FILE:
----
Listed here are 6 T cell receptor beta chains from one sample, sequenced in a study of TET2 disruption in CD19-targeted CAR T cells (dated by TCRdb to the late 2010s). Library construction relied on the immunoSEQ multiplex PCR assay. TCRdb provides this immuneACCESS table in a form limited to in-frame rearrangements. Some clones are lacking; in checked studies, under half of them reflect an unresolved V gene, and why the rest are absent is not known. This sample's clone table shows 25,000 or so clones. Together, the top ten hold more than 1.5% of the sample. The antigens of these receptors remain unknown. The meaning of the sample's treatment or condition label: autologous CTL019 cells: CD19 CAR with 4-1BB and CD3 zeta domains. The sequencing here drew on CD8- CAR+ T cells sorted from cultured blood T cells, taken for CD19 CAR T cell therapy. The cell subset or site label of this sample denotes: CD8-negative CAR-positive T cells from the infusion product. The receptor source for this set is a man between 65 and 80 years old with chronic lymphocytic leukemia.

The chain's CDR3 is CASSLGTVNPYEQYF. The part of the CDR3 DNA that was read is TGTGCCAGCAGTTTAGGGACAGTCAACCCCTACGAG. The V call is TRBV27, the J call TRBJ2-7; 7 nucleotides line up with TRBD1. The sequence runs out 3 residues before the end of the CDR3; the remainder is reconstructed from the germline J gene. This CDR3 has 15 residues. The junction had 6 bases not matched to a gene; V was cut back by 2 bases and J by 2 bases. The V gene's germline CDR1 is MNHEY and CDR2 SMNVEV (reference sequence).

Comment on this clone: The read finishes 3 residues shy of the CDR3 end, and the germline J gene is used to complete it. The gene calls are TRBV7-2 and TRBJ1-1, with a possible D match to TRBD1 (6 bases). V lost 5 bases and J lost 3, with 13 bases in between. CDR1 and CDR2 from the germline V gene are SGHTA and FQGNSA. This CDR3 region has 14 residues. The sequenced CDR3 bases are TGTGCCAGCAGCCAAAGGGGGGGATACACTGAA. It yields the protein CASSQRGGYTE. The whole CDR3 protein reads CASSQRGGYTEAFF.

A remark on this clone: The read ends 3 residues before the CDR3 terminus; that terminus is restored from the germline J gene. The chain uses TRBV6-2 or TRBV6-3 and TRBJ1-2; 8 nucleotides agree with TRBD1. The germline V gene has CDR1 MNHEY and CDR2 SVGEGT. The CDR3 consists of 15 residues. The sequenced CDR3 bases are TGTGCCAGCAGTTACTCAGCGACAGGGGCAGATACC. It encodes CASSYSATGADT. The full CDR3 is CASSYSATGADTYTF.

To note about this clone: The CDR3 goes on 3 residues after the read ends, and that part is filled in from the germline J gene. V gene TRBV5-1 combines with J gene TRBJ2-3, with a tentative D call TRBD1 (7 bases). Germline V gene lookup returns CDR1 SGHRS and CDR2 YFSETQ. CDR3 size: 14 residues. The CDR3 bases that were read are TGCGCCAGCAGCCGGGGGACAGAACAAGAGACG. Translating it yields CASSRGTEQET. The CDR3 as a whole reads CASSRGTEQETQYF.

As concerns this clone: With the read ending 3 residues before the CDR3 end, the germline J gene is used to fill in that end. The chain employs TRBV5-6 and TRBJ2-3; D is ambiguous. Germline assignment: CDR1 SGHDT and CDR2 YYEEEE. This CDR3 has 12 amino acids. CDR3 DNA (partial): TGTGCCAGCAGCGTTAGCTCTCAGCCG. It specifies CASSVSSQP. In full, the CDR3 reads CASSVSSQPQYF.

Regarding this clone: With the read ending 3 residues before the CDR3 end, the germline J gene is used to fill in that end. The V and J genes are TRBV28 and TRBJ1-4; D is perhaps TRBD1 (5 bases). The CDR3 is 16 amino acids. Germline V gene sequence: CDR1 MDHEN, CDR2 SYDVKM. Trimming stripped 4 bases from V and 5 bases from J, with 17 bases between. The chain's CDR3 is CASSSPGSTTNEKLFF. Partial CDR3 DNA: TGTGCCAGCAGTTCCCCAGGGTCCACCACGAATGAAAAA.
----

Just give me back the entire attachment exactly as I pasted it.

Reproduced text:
Listed here are 6 T cell receptor beta chains from one sample, sequenced in a study of TET2 disruption in CD19-targeted CAR T cells (dated by TCRdb to the late 2010s). Library construction relied on the immunoSEQ multiplex PCR assay. TCRdb provides this immuneACCESS table in a form limited to in-frame rearrangements. Some clones are lacking; in checked studies, under half of them reflect an unresolved V gene, and why the rest are absent is not known. This sample's clone table shows 25,000 or so clones. Together, the top ten hold more than 1.5% of the sample. The antigens of these receptors remain unknown. The meaning of the sample's treatment or condition label: autologous CTL019 cells: CD19 CAR with 4-1BB and CD3 zeta domains. The sequencing here drew on CD8- CAR+ T cells sorted from cultured blood T cells, taken for CD19 CAR T cell therapy. The cell subset or site label of this sample denotes: CD8-negative CAR-positive T cells from the infusion product. The receptor source for this set is a man between 65 and 80 years old with chronic lymphocytic leukemia.

The chain's CDR3 is CASSLGTVNPYEQYF. The part of the CDR3 DNA that was read is TGTGCCAGCAGTTTAGGGACAGTCAACCCCTACGAG. The V call is TRBV27, the J call TRBJ2-7; 7 nucleotides line up with TRBD1. The sequence runs out 3 residues before the end of the CDR3; the remainder is reconstructed from the germline J gene. This CDR3 has 15 residues. The junction had 6 bases not matched to a gene; V was cut back by 2 bases and J by 2 bases. The V gene's germline CDR1 is MNHEY and CDR2 SMNVEV (reference sequence).

Comment on this clone: The read finishes 3 residues shy of the CDR3 end, and the germline J gene is used to complete it. The gene calls are TRBV7-2 and TRBJ1-1, with a possible D match to TRBD1 (6 bases). V lost 5 bases and J lost 3, with 13 bases in between. CDR1 and CDR2 from the germline V gene are SGHTA and FQGNSA. This CDR3 region has 14 residues. The sequenced CDR3 bases are TGTGCCAGCAGCCAAAGGGGGGGATACACTGAA. It yields the protein CASSQRGGYTE. The whole CDR3 protein reads CASSQRGGYTEAFF.

A remark on this clone: The read ends 3 residues before the CDR3 terminus; that terminus is restored from the germline J gene. The chain uses TRBV6-2 or TRBV6-3 and TRBJ1-2; 8 nucleotides agree with TRBD1. The germline V gene has CDR1 MNHEY and CDR2 SVGEGT. The CDR3 consists of 15 residues. The sequenced CDR3 bases are TGTGCCAGCAGTTACTCAGCGACAGGGGCAGATACC. It encodes CASSYSATGADT. The full CDR3 is CASSYSATGADTYTF.

To note about this clone: The CDR3 goes on 3 residues after the read ends, and that part is filled in from the germline J gene. V gene TRBV5-1 combines with J gene TRBJ2-3, with a tentative D call TRBD1 (7 bases). Germline V gene lookup returns CDR1 SGHRS and CDR2 YFSETQ. CDR3 size: 14 residues. The CDR3 bases that were read are TGCGCCAGCAGCCGGGGGACAGAACAAGAGACG. Translating it yields CASSRGTEQET. The CDR3 as a whole reads CASSRGTEQETQYF.

As concerns this clone: With the read ending 3 residues before the CDR3 end, the germline J gene is used to fill in that end. The chain employs TRBV5-6 and TRBJ2-3; D is ambiguous. Germline assignment: CDR1 SGHDT and CDR2 YYEEEE. This CDR3 has 12 amino acids. CDR3 DNA (partial): TGTGCCAGCAGCGTTAGCTCTCAGCCG. It specifies CASSVSSQP. In full, the CDR3 reads CASSVSSQPQYF.

Regarding this clone: With the read ending 3 residues before the CDR3 end, the germline J gene is used to fill in that end. The V and J genes are TRBV28 and TRBJ1-4; D is perhaps TRBD1 (5 bases). The CDR3 is 16 amino acids. Germline V gene sequence: CDR1 MDHEN, CDR2 SYDVKM. Trimming stripped 4 bases from V and 5 bases from J, with 17 bases between. The chain's CDR3 is CASSSPGSTTNEKLFF. Partial CDR3 DNA: TGTGCCAGCAGTTCCCCAGGGTCCACCACGAATGAAAAA.